Miller and Orwell are for the most part to the post-netters, artifacts frozen in a world that is alien to them as the world without electricity and cars is to the pre-1990 population. In my recent books I have sought to begin building a literary bridge between the pre-netters and post-netters. This essay is an example of an attempt to examine the infrastructure of society that manufactures identity in the way any mass product is designed and assembled. In the process a key to our psyche removed barriers to full-blown 24/7 narcissism. Our big data and capitalistic system refine ever more and newer products and services that raise the pleasurable desire bar, and consumers become group of individuals wishing to pole vault over that bar. Our new gods and rituals are in the digital world where celebrities offer salvation chatrooms, Facebook and Twitter the new confessional booth are all available to any individual with an Internet connection. A narcissist never had such a perfectly ordered world to experience his or her self-love. The contradiction is having created a mass market of individuals, who live inside a society that demands they obey rulers, leaders, teachers, police officers, judges, and a long list of people and institutions that narcissists can’t eliminate by going online. Obedience is a concept that is under construction. This essay looks at how the rebuilding of obedience is coming along.

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Obedience is built into social systems at many levels. Someone who is convicted for a crime is often released from prison before serving the full sentence as a reward for good behavior. And what is this good behavior? It is steadfast obedience to the prison’s rules and regulations. A person who has adhered to the rules and the norms of cellblock is thought ready to follow the rules and norms waiting for him on the outside of the prison walls. Though recidivism rates suggest that such a causal connection is illusory.  In Thailand, just admitting guilt for failing to obey the law is rewarded by halving the sentence for those convicted of a crime. A person who insists on maintaining his innocence but who is found guilty by a judge is doubly punished for his failure to show obedience to authority’s judgment of his or her wrongdoing.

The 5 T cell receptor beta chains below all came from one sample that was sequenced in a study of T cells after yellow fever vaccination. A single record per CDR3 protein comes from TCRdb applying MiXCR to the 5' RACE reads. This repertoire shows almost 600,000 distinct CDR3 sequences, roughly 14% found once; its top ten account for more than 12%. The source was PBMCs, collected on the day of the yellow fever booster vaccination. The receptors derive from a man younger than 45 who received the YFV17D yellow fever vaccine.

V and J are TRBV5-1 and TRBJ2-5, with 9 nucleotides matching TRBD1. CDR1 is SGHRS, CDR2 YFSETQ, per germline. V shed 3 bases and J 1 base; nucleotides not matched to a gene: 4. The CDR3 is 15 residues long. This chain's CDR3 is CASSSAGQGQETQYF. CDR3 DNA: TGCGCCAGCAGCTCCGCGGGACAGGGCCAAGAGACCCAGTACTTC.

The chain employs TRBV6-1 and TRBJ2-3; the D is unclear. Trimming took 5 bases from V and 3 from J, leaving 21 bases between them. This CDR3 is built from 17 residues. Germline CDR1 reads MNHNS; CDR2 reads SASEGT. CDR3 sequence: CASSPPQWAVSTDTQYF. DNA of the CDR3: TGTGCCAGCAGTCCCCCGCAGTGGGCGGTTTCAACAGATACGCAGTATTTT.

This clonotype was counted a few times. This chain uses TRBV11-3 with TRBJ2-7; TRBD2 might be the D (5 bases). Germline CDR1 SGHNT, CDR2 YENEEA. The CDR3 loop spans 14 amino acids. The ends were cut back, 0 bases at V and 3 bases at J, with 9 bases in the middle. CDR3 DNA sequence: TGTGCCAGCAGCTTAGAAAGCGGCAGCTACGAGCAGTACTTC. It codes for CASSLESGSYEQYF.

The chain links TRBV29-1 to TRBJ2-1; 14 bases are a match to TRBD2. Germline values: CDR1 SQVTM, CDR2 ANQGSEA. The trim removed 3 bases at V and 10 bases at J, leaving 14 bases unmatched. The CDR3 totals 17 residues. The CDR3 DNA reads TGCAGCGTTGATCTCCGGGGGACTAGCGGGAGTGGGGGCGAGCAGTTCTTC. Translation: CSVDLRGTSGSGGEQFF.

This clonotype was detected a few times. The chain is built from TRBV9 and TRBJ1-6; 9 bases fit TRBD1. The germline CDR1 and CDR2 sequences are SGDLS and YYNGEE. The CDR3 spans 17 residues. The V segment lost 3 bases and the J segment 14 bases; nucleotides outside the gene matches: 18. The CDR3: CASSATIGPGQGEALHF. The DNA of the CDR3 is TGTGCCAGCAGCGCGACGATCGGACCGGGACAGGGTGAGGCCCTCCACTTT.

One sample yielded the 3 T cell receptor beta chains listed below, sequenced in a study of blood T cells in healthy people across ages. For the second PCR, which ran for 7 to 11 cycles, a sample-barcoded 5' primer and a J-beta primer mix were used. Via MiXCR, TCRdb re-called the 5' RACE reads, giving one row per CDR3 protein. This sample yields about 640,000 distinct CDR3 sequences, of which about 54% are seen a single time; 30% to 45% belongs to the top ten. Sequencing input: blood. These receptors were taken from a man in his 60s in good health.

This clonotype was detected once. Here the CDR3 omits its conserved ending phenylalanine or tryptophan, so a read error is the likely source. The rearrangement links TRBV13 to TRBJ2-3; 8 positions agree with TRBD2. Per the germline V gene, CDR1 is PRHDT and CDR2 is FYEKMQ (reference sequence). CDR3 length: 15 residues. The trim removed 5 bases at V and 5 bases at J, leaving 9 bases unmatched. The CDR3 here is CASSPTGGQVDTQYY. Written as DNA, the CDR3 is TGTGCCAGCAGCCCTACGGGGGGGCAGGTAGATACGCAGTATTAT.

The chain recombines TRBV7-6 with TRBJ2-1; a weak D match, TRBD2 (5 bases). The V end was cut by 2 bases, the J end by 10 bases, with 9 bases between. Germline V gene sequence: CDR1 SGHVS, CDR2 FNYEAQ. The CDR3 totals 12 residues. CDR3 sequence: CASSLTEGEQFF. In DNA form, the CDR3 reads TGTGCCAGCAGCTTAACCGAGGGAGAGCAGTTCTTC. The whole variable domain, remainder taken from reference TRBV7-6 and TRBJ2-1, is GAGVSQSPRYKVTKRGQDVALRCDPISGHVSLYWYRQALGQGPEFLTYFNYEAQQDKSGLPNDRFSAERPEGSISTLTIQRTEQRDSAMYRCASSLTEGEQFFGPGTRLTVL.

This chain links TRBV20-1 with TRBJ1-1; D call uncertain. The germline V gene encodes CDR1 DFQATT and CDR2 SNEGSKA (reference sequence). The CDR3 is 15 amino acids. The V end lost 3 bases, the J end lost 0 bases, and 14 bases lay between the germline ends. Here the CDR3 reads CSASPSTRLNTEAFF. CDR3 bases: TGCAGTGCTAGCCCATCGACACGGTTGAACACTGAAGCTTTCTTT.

The Thai word for ‘obey’ is chua fung, which translates as ‘believe and listen.’ That is likely as good an explanation of what ‘obey’ means in any language. This two-step formula assumes a consensus that flows from a cultural understanding of who you are required to listen to. By the time you are nine years old, if not long before, your mindset is conditioned to know who these people are. Your parents and teachers are the earliest people to be listened to.

In team sports, unless the team followed the play called by the quarterback of an American football team or the captain of a football team, with each player improvising, the result would be an exercise in chaos. Teams, like armies, are destroyed by disobedience among the ranks. The team captain, military general, air traffic controller, judges, wardens, politicians, teachers, or investment bankers expect and receive obedience from those within the cone of their power and influence. Eliminate this socially conditioned automatic impulse to obey and games, plans, prisons, schools, markets, competitions and political systems fail to function. Playing chess without obedience to the rules of the game means there is no game called chess that is being played. That same is true of poker, blackjack, or any other game. Not to obey is not to play the game.

01